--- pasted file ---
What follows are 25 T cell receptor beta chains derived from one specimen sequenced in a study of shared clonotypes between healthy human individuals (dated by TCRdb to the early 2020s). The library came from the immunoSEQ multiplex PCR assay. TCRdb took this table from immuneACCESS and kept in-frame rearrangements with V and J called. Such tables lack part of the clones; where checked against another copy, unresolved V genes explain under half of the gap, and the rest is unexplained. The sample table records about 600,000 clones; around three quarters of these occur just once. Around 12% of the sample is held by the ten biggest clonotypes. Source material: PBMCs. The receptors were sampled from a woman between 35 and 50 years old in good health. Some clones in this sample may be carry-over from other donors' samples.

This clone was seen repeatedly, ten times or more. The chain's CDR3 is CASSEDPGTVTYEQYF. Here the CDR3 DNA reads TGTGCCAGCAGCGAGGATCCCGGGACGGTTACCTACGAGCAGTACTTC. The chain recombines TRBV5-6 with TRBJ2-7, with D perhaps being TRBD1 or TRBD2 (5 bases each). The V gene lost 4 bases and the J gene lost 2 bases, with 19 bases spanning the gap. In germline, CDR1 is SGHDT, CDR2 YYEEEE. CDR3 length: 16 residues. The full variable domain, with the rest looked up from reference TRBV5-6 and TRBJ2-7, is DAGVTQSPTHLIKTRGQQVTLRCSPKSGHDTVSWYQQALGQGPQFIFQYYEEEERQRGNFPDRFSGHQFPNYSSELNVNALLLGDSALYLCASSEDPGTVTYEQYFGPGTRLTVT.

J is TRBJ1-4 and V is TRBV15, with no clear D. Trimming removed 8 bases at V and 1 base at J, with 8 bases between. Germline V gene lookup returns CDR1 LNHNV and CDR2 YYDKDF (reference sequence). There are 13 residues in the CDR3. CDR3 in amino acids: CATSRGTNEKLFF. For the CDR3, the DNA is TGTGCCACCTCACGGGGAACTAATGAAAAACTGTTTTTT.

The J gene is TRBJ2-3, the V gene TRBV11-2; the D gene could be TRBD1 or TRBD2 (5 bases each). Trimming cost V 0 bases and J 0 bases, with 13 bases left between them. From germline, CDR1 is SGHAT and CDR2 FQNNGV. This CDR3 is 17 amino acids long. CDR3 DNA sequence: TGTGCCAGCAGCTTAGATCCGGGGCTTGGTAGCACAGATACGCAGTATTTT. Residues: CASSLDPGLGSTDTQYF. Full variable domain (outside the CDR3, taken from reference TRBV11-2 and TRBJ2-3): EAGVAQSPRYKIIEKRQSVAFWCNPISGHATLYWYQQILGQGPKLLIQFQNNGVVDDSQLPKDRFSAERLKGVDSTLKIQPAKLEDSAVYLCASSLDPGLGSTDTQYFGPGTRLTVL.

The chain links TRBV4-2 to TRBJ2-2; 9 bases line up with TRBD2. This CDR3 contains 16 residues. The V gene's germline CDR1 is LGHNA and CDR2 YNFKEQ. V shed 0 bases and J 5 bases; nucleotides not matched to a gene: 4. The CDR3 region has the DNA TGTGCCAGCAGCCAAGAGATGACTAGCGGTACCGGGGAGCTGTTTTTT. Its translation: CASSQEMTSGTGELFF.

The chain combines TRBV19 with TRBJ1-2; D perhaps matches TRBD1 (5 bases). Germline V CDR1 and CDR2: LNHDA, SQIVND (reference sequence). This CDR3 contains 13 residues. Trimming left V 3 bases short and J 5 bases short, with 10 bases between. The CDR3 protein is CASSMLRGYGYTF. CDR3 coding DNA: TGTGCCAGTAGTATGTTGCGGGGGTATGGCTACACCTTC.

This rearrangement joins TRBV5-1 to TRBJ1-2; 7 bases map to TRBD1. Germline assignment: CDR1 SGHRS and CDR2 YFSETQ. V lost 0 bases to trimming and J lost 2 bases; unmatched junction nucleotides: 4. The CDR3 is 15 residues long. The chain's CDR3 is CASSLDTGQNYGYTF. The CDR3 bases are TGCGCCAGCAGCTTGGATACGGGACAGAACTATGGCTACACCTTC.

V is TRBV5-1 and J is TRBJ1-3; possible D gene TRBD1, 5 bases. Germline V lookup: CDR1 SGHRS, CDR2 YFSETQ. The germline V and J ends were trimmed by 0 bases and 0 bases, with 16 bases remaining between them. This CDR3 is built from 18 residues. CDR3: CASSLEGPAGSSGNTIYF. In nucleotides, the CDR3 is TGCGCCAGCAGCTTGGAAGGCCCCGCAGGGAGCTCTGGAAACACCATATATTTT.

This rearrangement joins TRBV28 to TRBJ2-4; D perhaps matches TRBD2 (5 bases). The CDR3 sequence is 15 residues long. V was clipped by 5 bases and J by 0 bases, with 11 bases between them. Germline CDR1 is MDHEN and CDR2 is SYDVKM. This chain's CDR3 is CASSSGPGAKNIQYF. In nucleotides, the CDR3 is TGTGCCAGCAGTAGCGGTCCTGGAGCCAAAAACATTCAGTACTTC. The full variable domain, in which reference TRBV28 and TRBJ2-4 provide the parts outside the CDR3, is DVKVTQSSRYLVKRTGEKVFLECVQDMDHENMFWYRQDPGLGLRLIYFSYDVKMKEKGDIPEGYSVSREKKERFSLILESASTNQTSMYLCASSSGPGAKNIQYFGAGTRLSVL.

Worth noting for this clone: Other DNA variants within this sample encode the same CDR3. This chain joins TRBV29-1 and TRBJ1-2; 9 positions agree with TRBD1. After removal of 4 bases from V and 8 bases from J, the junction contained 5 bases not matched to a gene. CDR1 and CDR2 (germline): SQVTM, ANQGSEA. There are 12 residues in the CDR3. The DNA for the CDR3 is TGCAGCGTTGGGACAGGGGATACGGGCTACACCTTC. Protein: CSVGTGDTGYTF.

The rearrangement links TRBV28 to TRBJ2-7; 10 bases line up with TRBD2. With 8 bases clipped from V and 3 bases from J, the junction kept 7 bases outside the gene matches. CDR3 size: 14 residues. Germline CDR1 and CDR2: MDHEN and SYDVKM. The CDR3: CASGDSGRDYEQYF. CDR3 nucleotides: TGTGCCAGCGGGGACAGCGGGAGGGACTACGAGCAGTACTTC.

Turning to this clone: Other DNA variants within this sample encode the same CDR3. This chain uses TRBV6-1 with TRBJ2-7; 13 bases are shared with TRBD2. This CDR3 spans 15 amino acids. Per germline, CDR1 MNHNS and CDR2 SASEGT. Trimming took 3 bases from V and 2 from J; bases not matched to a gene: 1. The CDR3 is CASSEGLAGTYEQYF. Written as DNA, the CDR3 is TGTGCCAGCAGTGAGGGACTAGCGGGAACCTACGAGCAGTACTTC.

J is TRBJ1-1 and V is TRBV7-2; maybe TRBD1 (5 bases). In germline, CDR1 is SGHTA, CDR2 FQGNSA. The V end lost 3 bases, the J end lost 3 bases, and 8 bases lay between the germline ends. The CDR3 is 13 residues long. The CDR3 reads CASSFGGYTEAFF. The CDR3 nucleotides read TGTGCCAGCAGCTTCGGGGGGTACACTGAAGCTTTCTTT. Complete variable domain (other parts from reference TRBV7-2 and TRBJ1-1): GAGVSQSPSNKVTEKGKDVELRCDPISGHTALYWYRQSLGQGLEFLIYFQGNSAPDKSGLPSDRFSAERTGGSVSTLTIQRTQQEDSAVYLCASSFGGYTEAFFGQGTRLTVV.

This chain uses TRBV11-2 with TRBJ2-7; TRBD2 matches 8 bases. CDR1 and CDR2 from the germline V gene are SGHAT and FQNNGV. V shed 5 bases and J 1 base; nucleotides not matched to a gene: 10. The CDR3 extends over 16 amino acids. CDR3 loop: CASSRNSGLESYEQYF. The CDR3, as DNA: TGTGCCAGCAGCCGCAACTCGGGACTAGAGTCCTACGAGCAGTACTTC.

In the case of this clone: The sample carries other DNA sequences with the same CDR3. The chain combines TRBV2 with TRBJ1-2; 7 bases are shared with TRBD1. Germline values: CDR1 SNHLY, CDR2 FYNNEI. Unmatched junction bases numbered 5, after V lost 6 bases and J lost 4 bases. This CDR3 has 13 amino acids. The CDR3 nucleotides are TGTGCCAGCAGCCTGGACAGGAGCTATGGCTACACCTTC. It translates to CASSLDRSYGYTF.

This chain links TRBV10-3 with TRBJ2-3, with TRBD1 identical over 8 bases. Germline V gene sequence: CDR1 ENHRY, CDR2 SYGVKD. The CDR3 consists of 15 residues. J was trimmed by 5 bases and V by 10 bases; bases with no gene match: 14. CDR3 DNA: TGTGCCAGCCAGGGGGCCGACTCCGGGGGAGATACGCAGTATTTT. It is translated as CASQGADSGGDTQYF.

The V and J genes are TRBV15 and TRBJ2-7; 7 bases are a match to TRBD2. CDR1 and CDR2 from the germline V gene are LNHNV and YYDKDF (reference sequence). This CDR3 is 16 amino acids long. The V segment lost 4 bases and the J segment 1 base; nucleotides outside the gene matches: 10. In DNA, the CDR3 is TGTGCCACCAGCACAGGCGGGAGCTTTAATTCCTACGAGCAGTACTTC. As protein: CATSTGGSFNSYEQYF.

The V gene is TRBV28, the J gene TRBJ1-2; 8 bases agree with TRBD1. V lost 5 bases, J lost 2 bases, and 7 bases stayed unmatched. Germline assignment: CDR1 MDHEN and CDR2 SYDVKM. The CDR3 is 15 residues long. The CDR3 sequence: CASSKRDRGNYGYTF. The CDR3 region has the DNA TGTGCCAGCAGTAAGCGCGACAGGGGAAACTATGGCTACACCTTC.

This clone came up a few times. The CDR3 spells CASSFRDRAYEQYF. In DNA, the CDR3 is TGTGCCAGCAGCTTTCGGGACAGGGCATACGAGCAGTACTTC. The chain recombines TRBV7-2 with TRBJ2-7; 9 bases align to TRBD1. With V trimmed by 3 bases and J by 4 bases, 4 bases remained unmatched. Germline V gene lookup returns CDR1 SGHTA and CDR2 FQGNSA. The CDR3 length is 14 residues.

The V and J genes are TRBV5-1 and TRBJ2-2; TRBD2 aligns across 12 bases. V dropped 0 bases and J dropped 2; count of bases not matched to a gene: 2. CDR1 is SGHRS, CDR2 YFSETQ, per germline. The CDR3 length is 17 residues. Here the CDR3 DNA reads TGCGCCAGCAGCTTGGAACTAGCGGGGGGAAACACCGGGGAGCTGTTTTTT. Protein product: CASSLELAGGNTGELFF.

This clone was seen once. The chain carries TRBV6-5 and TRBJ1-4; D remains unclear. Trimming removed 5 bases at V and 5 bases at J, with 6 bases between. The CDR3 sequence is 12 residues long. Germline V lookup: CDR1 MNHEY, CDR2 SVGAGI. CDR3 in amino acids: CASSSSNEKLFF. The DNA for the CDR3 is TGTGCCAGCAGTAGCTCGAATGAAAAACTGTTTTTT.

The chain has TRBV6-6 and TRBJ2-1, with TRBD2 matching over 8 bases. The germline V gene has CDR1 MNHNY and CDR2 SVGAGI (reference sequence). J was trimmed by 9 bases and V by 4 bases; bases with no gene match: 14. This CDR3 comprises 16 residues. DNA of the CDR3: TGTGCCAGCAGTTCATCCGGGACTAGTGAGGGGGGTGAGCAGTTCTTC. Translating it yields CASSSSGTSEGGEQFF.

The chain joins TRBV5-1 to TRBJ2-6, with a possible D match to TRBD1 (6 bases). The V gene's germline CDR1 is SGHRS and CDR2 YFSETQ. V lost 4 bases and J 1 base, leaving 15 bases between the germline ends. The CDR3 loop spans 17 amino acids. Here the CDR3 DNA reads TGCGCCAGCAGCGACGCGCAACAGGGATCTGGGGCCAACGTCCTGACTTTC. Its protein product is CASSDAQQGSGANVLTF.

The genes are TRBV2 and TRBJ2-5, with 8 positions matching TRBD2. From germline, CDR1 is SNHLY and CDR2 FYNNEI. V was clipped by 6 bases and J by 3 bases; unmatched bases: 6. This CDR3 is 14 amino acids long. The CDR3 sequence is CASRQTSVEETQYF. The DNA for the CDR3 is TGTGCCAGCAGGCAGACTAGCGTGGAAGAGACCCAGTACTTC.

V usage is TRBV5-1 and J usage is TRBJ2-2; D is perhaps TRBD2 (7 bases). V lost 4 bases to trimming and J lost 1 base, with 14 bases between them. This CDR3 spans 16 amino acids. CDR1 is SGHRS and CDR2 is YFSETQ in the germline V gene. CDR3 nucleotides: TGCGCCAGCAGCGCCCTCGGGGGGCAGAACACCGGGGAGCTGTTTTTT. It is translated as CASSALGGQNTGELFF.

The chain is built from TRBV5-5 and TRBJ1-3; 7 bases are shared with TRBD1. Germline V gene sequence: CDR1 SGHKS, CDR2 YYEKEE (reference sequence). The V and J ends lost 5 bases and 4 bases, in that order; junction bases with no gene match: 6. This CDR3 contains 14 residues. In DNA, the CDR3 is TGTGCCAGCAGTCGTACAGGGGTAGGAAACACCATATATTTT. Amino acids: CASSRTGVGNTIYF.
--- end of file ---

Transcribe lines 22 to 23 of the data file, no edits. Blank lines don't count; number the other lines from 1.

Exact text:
The chain has TRBV6-6 and TRBJ2-1, with TRBD2 matching over 8 bases. The germline V gene has CDR1 MNHNY and CDR2 SVGAGI (reference sequence). J was trimmed by 9 bases and V by 4 bases; bases with no gene match: 14. This CDR3 comprises 16 residues. DNA of the CDR3: TGTGCCAGCAGTTCATCCGGGACTAGTGAGGGGGGTGAGCAGTTCTTC. Translating it yields CASSSSGTSEGGEQFF.

The chain joins TRBV5-1 to TRBJ2-6, with a possible D match to TRBD1 (6 bases). The V gene's germline CDR1 is SGHRS and CDR2 YFSETQ. V lost 4 bases and J 1 base, leaving 15 bases between the germline ends. The CDR3 loop spans 17 amino acids. Here the CDR3 DNA reads TGCGCCAGCAGCGACGCGCAACAGGGATCTGGGGCCAACGTCCTGACTTTC. Its protein product is CASSDAQQGSGANVLTF.